City Hall cracks down on cell phone black market

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City Hall cracks down on cell phone black market

City Hall cracks down on cell phone black market

City Hall cracks down on cell phone black market

Samantha Conrad

City Hall cracks down on cell phone black market

Samantha Conrad

Samantha Conrad

City Hall cracks down on cell phone black market

By Blaise Mesa

Cell phone retailers now need to take extra precaution when accepting used cell phones from walk-in customers.

Businesses that resell cell phones must now cross check all their products with the city’s stolen phone database, under a new ordinance City Council passed Sept. 6. Violators can have their business licenses revoked, according to the new law.

“[This] should help, especially with seniors citizens because their phones are getting stolen,” said Evelyn Washington, chairwoman for the Senior Advisory Board for the City of Chicago. “They’re terrified to mess around with new gadgets because they’re scared [the phones] are going to be taken.”

The new regulation expands a 2014 ordinance that required cell phone unlocking services to keep records on customers and the devices they unlocked.

About 14,500 cell phones were stolen in Chicago in 2016. Cell phones on the black market rarely lose value, and the Chicago Police Department estimates that they can be sold for $100 or more depending on the brand, according to a Sept. 6 press release from the Mayor Rahm Emanuel.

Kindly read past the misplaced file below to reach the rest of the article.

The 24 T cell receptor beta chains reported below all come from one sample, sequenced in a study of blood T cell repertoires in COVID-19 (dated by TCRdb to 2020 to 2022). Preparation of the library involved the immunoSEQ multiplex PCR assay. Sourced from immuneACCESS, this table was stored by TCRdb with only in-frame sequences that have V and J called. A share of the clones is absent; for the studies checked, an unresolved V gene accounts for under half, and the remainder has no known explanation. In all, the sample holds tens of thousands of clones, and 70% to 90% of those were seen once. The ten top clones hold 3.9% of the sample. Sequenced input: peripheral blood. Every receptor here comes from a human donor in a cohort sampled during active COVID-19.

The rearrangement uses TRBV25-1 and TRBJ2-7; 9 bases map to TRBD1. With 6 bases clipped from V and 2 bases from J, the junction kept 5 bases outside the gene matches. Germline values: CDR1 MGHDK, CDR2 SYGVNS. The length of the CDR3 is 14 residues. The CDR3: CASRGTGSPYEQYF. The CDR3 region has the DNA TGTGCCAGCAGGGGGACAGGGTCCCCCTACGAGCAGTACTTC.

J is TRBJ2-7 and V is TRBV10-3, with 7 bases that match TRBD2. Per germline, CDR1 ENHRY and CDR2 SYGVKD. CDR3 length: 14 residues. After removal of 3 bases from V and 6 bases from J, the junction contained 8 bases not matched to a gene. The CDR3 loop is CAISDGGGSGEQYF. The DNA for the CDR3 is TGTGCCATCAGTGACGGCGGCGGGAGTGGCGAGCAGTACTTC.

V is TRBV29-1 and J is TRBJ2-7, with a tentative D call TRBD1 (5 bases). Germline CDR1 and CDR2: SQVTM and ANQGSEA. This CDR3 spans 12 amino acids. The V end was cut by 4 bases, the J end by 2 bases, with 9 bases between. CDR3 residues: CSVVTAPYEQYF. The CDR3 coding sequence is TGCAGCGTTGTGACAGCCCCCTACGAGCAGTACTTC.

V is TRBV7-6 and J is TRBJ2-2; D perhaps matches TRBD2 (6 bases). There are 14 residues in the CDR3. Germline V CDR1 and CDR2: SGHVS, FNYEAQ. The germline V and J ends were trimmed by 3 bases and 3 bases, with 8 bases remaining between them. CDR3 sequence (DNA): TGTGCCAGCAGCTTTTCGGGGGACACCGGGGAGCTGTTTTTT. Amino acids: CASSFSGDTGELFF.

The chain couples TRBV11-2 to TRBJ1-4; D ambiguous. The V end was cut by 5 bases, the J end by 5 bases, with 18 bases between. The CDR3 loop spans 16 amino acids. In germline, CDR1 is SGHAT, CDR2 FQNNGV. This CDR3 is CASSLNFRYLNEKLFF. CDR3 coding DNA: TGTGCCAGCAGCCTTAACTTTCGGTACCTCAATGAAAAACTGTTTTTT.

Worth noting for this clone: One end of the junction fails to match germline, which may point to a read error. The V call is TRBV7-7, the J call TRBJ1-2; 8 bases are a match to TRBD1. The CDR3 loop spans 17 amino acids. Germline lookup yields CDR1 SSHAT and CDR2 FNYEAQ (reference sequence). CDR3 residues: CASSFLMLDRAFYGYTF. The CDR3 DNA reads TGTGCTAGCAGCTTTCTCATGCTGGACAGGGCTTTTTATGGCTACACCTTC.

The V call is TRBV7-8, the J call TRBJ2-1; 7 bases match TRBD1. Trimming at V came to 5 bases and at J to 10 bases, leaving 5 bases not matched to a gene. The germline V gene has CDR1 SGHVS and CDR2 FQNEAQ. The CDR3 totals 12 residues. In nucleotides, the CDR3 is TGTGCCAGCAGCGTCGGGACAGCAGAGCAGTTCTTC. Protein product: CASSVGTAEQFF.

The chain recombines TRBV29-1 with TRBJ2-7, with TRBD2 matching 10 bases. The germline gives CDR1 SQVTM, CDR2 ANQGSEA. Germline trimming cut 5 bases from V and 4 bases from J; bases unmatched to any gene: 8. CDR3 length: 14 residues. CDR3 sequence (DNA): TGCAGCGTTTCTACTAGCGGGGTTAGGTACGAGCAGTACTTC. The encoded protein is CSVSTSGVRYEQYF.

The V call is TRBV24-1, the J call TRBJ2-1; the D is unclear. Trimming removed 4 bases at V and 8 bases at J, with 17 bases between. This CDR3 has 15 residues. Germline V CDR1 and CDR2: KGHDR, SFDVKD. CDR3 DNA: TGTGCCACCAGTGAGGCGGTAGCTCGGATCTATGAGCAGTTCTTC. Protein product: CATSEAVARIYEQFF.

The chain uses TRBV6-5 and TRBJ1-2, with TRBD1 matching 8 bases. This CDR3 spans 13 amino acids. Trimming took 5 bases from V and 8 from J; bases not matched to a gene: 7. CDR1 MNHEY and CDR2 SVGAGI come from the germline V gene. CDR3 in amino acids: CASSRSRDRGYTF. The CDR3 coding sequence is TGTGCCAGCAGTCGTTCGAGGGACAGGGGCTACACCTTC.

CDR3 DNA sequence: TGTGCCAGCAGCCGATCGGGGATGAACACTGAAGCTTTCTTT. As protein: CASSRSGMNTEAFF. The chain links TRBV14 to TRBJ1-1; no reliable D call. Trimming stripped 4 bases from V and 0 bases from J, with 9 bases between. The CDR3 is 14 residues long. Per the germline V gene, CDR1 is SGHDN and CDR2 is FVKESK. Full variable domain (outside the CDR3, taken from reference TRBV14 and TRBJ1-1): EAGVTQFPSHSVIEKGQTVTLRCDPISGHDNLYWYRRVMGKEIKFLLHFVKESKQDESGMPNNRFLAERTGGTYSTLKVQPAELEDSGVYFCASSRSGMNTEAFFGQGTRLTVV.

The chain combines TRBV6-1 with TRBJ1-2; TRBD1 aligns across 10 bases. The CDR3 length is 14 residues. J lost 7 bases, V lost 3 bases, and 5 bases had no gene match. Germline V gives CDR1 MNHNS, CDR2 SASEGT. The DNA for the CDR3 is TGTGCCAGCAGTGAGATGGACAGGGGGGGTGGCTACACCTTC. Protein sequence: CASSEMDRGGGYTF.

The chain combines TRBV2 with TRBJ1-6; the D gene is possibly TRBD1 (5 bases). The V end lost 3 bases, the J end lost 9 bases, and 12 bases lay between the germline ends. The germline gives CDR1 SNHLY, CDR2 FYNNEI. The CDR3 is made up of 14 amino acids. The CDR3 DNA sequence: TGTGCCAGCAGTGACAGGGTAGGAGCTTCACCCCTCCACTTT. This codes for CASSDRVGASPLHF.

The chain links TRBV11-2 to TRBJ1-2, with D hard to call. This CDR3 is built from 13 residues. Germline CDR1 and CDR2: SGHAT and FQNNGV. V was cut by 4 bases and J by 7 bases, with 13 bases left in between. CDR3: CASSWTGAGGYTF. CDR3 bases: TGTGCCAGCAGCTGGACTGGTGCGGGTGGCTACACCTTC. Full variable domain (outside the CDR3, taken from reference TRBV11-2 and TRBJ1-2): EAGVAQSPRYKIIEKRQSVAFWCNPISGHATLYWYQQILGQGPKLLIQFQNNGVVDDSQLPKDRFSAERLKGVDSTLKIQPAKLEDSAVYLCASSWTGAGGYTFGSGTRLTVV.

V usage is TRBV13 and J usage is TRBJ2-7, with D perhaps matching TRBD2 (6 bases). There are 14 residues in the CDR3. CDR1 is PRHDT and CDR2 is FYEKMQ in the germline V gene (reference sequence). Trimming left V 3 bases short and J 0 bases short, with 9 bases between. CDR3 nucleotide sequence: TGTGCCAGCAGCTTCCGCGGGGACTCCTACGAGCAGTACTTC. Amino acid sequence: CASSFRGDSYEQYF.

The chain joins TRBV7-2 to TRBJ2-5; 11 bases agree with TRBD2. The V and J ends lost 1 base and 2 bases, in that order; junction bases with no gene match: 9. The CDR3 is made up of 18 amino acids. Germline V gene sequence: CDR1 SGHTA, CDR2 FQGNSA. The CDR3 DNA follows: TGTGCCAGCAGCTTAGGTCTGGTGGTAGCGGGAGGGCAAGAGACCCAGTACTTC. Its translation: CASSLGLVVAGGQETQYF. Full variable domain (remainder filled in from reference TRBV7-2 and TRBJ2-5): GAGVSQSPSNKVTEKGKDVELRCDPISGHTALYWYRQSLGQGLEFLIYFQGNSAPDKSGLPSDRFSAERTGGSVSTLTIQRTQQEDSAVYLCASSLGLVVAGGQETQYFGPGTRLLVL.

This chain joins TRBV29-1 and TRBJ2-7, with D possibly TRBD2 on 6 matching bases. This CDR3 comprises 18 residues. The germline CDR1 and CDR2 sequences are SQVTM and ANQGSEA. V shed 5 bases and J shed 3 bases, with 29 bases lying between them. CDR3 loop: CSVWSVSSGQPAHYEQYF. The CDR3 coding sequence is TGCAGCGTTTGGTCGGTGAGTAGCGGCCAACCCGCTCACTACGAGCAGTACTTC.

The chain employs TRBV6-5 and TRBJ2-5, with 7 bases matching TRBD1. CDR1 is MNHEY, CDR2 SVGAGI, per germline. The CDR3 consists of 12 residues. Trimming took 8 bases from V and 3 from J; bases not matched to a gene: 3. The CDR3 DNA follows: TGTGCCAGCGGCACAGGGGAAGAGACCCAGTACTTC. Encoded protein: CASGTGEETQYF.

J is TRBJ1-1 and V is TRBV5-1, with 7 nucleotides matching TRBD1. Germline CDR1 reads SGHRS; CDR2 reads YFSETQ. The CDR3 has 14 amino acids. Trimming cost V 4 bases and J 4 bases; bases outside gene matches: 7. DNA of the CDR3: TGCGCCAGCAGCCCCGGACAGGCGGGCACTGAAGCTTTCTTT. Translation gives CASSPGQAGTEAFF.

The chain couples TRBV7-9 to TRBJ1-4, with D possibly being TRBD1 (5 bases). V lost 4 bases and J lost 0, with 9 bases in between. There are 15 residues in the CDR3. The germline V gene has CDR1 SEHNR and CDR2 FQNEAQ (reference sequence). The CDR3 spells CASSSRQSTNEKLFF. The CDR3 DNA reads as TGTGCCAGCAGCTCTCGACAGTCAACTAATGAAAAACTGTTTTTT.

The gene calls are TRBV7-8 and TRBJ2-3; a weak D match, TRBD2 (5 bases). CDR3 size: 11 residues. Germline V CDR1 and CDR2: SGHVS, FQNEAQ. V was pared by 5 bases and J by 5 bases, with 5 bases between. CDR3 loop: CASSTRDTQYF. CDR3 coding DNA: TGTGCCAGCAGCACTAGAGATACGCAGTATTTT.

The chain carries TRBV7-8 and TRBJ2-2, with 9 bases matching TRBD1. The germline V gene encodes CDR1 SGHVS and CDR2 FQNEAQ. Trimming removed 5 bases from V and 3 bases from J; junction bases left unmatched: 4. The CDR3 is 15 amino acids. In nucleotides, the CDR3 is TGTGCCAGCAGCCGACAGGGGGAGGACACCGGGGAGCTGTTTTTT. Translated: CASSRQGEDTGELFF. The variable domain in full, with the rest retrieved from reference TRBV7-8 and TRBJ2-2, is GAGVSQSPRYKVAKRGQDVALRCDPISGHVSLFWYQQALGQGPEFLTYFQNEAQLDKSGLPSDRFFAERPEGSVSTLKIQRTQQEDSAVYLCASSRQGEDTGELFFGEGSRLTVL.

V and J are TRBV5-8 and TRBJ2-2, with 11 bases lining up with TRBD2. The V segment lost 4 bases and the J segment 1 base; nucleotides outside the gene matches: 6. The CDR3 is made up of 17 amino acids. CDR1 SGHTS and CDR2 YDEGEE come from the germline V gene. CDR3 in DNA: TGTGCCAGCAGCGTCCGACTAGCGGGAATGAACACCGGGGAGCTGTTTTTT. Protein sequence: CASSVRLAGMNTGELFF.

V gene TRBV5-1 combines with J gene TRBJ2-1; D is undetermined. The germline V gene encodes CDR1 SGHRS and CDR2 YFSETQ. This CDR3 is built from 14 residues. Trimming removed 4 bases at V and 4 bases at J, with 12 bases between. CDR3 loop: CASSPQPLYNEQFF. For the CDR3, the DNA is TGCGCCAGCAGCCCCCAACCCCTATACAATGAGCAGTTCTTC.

Over Labor Day weekend, the city launched operation “Cell U 1,” a joint operation between the CPD and the Department of Business Affairs and Consumer Protection, which recovered $5,000 worth of stolen phones from the XL Wireless on Cicero Ave.

After attempting to sell stolen phones, the business was shut down and the owner charged with a felony. All resellers or trade-in-phone companies will be required to comply with the amended ordinance, including major phone providers such as AT&T, Verizon, Sprint or T-Mobile.

“If we get a phone for trade-in, we have to put in the model number,” said Jennifer S., team leader for Target Tech Department, 1154 S. Clark St., who asked her name to be withheld. “If the model number is reported stolen in our system, it’s not going to show it’s stolen. [The system] just won’t accept it.”

While new laws are a good step forward, Jennifer said phone theft will be halted by technological advances in the phones themselves.

“Phones should automatically lock,” Jennifer said. “The finger print [scanner] that Samsung and Apple have is going to stop [more] people from stealing phones.”

New regulations have some victims of phone theft optimistic the crime rate will decrease.

Elise Bloedow, a sophomore theatre major, said her phone was stolen out of her back pocket on a Red Line train in fall 2016. When she was exiting the train at the Harrison station, she realized her phone was missing. Had the stricter regulations been in place last year, she said her phone might not have been taken. It had been smashed in a car door a week before. 

“It was a messed up phone in the first place,” Bloedow said, “with everything they would have had to go through to get [the phone] unlocked, I don’t think they would have found it worth it.” 

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